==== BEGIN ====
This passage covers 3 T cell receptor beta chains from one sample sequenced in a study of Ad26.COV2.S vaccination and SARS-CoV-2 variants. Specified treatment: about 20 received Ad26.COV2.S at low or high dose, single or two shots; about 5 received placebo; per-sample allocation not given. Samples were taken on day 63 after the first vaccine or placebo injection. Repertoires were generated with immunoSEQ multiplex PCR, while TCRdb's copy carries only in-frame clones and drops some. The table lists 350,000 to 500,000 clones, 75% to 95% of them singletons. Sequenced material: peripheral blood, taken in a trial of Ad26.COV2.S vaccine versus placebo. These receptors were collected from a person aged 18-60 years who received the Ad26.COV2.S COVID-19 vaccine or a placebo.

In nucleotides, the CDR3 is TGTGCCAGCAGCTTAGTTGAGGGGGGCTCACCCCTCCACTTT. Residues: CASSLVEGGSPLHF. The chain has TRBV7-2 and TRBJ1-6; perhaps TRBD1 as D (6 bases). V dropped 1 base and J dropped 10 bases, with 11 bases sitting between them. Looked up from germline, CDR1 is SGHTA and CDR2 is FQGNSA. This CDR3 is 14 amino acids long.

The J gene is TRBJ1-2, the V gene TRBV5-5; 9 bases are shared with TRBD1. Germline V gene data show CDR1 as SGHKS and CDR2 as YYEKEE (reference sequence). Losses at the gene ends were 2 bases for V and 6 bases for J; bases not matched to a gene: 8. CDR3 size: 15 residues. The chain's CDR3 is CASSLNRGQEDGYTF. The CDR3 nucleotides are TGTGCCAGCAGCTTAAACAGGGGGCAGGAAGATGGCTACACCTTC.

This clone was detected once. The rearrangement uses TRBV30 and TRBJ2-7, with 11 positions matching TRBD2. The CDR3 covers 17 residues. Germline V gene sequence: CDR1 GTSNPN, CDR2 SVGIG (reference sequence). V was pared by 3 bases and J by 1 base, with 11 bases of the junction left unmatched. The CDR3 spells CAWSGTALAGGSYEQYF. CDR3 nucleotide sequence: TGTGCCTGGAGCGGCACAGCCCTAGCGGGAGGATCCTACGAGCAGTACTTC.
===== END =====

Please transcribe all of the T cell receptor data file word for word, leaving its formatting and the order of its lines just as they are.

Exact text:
This passage covers 3 T cell receptor beta chains from one sample sequenced in a study of Ad26.COV2.S vaccination and SARS-CoV-2 variants. Specified treatment: about 20 received Ad26.COV2.S at low or high dose, single or two shots; about 5 received placebo; per-sample allocation not given. Samples were taken on day 63 after the first vaccine or placebo injection. Repertoires were generated with immunoSEQ multiplex PCR, while TCRdb's copy carries only in-frame clones and drops some. The table lists 350,000 to 500,000 clones, 75% to 95% of them singletons. Sequenced material: peripheral blood, taken in a trial of Ad26.COV2.S vaccine versus placebo. These receptors were collected from a person aged 18-60 years who received the Ad26.COV2.S COVID-19 vaccine or a placebo.

In nucleotides, the CDR3 is TGTGCCAGCAGCTTAGTTGAGGGGGGCTCACCCCTCCACTTT. Residues: CASSLVEGGSPLHF. The chain has TRBV7-2 and TRBJ1-6; perhaps TRBD1 as D (6 bases). V dropped 1 base and J dropped 10 bases, with 11 bases sitting between them. Looked up from germline, CDR1 is SGHTA and CDR2 is FQGNSA. This CDR3 is 14 amino acids long.

The J gene is TRBJ1-2, the V gene TRBV5-5; 9 bases are shared with TRBD1. Germline V gene data show CDR1 as SGHKS and CDR2 as YYEKEE (reference sequence). Losses at the gene ends were 2 bases for V and 6 bases for J; bases not matched to a gene: 8. CDR3 size: 15 residues. The chain's CDR3 is CASSLNRGQEDGYTF. The CDR3 nucleotides are TGTGCCAGCAGCTTAAACAGGGGGCAGGAAGATGGCTACACCTTC.

This clone was detected once. The rearrangement uses TRBV30 and TRBJ2-7, with 11 positions matching TRBD2. The CDR3 covers 17 residues. Germline V gene sequence: CDR1 GTSNPN, CDR2 SVGIG (reference sequence). V was pared by 3 bases and J by 1 base, with 11 bases of the junction left unmatched. The CDR3 spells CAWSGTALAGGSYEQYF. CDR3 nucleotide sequence: TGTGCCTGGAGCGGCACAGCCCTAGCGGGAGGATCCTACGAGCAGTACTTC.